Anatomy of a collapse

By Jason Reid
Washington Post Staff Writer
Monday, September 20, 2010; D1

Immediately after Houston Texans place kicker Neil Rackers made a game-winning 35-yard field goal, many Redskins players struggled to accept the disappointing developments for them in a 30-27 overtime loss Sunday at FedEx Field.

So much had gone well for Washington throughout most of a game in which they collapsed late.

"Just to be at home, and having the crowd behind you and getting up like we did, you just didn't expect this," tight end Fred Davis said. "You feel like you got the win sealed, so it was exhausting. Just emotionally exhausting."

Having squandered an opportunity to begin Coach Mike Shanahan's time with the team 2-0 was the cruelest blow. "It hurts," outside linebacker Brian Orakpo said. "It stings, man. We let this one go. We blew it. Could have easily been sitting here 2-0, very happy, regardless of what the score is. But right now, it hurts. We're 1-1."

Washington squandered a 17-point, third-quarter lead in losing to Houston (2-0), wasting a 426-yard passing performance from quarterback Donovan McNabb, who carried things offensively, with the team rushing for only 18 yards.

Houston Coach Gary Kubiak leaned on quarterback Matt Schaub (497 yards passing, three touchdowns) and wide receiver Andre Johnson (12 receptions, 158 yards, one touchdown) to beat Shanahan, his longtime friend, former coach, employer and mentor.

On fourth and 10 from the Washington 34-yard line, Schaub and Johnson teamed on a 34-yard touchdown pass with 2 minutes 3 seconds remaining in the fourth quarter. Rackers's successful point-after kick tied the score at 27-27.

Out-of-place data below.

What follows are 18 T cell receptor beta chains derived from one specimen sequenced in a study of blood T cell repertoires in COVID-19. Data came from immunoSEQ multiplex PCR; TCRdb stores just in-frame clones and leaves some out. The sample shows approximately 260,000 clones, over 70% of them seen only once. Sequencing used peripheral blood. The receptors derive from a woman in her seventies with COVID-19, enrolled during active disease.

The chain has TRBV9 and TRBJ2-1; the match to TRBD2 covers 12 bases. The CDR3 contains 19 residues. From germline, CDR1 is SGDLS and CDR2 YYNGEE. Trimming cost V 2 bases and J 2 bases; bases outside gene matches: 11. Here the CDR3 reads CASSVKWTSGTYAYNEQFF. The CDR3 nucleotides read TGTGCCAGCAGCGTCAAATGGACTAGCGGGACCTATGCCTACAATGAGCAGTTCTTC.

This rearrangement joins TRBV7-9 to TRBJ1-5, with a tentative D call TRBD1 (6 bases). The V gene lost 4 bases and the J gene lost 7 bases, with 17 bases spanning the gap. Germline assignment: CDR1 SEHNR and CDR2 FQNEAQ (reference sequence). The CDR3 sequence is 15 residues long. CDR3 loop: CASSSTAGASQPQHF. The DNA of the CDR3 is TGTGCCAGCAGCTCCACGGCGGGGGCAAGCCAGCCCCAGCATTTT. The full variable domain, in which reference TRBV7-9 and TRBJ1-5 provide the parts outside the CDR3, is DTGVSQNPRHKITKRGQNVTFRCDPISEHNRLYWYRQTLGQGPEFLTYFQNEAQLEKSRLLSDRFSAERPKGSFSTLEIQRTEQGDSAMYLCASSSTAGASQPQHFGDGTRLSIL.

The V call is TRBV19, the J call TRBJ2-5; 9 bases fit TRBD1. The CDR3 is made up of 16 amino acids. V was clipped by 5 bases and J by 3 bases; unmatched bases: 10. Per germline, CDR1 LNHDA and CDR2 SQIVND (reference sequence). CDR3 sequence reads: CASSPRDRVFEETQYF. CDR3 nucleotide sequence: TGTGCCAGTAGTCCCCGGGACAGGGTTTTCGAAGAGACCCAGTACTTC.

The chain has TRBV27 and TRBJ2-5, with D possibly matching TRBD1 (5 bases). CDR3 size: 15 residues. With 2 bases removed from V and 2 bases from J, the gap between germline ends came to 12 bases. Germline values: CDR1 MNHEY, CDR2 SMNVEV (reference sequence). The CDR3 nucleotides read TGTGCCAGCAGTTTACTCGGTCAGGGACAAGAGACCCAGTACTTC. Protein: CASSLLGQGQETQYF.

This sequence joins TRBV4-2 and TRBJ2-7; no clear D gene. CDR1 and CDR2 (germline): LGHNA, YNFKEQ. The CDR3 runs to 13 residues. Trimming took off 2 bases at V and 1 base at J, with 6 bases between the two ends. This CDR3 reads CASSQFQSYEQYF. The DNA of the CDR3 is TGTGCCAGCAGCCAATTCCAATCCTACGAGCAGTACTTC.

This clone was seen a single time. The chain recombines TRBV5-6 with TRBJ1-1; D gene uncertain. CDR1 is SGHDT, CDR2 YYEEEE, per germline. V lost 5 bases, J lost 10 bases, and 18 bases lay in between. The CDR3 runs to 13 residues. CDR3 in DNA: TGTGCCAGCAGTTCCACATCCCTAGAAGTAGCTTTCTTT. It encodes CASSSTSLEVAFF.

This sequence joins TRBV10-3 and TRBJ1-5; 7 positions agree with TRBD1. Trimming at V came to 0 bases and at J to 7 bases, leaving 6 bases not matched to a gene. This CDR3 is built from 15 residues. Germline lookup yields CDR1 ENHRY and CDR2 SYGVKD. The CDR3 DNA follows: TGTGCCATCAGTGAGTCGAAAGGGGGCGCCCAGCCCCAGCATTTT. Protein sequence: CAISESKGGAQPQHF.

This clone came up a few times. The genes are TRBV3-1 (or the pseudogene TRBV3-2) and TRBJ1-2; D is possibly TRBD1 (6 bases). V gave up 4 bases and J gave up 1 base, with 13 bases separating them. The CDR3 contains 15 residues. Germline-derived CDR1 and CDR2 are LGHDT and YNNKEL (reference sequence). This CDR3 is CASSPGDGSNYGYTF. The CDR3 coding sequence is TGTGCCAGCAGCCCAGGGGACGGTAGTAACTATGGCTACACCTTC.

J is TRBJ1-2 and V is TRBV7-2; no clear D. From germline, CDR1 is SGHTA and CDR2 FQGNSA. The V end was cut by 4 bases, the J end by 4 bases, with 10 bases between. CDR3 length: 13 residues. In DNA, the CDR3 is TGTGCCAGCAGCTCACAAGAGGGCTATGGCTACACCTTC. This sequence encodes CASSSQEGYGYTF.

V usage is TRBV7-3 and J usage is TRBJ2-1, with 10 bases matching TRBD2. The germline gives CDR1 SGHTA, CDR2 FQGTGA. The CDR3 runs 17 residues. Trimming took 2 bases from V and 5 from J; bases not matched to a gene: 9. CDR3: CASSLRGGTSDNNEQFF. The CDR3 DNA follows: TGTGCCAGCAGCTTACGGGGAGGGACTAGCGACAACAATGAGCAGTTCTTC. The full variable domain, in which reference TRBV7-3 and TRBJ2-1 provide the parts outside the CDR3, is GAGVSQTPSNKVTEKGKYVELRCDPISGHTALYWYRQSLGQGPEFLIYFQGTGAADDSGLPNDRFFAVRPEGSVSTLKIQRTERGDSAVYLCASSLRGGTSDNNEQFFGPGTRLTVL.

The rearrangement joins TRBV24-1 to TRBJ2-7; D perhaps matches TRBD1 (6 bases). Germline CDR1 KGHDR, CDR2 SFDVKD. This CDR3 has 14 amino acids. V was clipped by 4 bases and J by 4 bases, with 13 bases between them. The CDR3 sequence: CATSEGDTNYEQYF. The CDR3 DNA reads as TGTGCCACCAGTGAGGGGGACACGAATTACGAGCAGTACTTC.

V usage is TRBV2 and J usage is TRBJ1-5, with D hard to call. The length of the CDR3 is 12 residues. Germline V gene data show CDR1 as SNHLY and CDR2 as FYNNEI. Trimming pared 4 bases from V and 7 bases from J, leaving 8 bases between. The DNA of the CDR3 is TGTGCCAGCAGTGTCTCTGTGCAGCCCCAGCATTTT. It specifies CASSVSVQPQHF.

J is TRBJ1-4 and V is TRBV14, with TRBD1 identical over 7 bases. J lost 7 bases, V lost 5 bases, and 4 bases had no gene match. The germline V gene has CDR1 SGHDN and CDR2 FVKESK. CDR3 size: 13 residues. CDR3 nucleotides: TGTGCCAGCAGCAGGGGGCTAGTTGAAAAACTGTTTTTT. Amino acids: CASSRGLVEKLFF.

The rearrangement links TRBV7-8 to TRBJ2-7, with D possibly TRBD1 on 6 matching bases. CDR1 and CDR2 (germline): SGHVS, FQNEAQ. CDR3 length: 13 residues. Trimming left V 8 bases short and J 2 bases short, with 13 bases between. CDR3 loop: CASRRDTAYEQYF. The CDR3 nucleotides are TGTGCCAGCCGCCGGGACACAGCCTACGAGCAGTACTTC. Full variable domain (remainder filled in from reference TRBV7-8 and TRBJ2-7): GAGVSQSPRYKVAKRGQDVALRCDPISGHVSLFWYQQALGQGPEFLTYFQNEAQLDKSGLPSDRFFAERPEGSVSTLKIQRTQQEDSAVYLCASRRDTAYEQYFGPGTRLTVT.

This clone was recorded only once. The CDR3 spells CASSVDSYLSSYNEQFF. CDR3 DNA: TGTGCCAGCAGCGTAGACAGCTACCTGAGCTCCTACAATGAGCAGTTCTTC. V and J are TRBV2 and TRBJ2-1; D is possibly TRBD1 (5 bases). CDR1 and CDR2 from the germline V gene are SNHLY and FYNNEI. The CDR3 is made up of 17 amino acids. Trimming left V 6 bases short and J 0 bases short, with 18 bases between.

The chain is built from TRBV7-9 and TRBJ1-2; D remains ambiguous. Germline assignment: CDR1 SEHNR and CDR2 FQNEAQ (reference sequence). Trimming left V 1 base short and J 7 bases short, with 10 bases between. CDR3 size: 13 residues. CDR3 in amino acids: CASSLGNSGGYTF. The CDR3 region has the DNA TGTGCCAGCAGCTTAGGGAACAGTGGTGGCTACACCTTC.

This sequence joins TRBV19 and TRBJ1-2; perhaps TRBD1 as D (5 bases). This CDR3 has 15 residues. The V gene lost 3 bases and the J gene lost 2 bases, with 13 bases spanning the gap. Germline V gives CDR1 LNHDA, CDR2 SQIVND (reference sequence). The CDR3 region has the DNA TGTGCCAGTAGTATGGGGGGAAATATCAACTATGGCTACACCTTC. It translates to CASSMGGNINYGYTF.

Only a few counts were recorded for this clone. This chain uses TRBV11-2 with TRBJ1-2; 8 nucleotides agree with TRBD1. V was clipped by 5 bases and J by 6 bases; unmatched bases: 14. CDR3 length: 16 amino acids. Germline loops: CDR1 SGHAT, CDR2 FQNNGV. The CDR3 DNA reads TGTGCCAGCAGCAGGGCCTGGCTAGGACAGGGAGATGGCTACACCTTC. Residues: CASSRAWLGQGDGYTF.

"Obviously, it's a great athlete making a play," Shanahan said. "He [Schaub] threw it up there; had a lot of pressure on him. I thought the quarterback did a good job of just kind of sitting back there, buying for some time, just kind of threw it up in the air. You've got a great athlete that has an excellent vertical jump and made a big play when you had to."

Playing without injured defensive lineman Albert Haynesworth (ankle), the Redskins limited running back Arian Foster to 69 yards and a 3.6-yard average. In a Week 1 victory over Indianapolis, Foster rushed for 231 yards and three touchdowns.

For Shanahan and his offensive coordinator, his son Kyle who formerly served as Kubiak's offensive coordinator and quarterbacks coach, it was a frustrating outcome, in large part, because the Redskins failed repeatedly down the stretch - especially on special teams. Late in the fourth quarter, the Texans blocked place kicker Graham Gano's 29-yard field-goal attempt that would have extended the Redskins' lead to 10 points.

And then in overtime, Gano missed a potential 52-yard game-winner wide after Kubiak called a timeout to ice him. Gano sent the ball through the uprights on an initial kick, but Kubiak called timeout just in time. "I just wanted to make sure we made them line up and do it again," Kubiak said.

Television cameras showed Gano smiling as he walked to the sideline after the timeout to speak with special teams coordinator Danny Smith. On the first possession of overtime, Kubiak punted instead of permitting Rackers to attempt a 52-yard kick.